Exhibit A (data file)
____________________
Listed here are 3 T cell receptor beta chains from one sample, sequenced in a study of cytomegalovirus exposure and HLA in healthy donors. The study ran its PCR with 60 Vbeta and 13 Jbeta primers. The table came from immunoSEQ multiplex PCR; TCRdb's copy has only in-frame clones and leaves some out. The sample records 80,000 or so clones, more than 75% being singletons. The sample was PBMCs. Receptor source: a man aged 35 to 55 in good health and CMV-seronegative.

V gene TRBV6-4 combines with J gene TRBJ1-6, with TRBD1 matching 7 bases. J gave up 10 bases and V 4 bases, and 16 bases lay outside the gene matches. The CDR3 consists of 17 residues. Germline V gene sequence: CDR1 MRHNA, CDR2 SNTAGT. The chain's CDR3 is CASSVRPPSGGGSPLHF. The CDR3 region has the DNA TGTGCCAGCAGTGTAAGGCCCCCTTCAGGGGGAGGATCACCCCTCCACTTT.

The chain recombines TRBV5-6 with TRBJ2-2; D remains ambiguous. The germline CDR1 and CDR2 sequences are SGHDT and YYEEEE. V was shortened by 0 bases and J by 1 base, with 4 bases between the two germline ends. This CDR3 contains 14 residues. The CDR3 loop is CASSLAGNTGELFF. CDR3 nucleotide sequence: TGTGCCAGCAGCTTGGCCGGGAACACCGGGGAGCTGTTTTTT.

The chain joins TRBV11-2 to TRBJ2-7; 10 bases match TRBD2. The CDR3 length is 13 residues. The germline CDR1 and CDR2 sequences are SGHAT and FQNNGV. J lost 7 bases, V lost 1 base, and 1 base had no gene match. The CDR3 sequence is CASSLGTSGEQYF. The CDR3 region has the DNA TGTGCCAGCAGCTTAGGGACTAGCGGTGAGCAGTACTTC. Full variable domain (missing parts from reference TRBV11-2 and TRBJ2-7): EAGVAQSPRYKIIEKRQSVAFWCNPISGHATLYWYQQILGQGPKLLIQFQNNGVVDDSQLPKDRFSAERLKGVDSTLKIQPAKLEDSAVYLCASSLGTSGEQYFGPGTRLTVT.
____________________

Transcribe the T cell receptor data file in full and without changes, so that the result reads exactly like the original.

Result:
Listed here are 3 T cell receptor beta chains from one sample, sequenced in a study of cytomegalovirus exposure and HLA in healthy donors. The study ran its PCR with 60 Vbeta and 13 Jbeta primers. The table came from immunoSEQ multiplex PCR; TCRdb's copy has only in-frame clones and leaves some out. The sample records 80,000 or so clones, more than 75% being singletons. The sample was PBMCs. Receptor source: a man aged 35 to 55 in good health and CMV-seronegative.

V gene TRBV6-4 combines with J gene TRBJ1-6, with TRBD1 matching 7 bases. J gave up 10 bases and V 4 bases, and 16 bases lay outside the gene matches. The CDR3 consists of 17 residues. Germline V gene sequence: CDR1 MRHNA, CDR2 SNTAGT. The chain's CDR3 is CASSVRPPSGGGSPLHF. The CDR3 region has the DNA TGTGCCAGCAGTGTAAGGCCCCCTTCAGGGGGAGGATCACCCCTCCACTTT.

The chain recombines TRBV5-6 with TRBJ2-2; D remains ambiguous. The germline CDR1 and CDR2 sequences are SGHDT and YYEEEE. V was shortened by 0 bases and J by 1 base, with 4 bases between the two germline ends. This CDR3 contains 14 residues. The CDR3 loop is CASSLAGNTGELFF. CDR3 nucleotide sequence: TGTGCCAGCAGCTTGGCCGGGAACACCGGGGAGCTGTTTTTT.

The chain joins TRBV11-2 to TRBJ2-7; 10 bases match TRBD2. The CDR3 length is 13 residues. The germline CDR1 and CDR2 sequences are SGHAT and FQNNGV. J lost 7 bases, V lost 1 base, and 1 base had no gene match. The CDR3 sequence is CASSLGTSGEQYF. The CDR3 region has the DNA TGTGCCAGCAGCTTAGGGACTAGCGGTGAGCAGTACTTC. Full variable domain (missing parts from reference TRBV11-2 and TRBJ2-7): EAGVAQSPRYKIIEKRQSVAFWCNPISGHATLYWYQQILGQGPKLLIQFQNNGVVDDSQLPKDRFSAERLKGVDSTLKIQPAKLEDSAVYLCASSLGTSGEQYFGPGTRLTVT.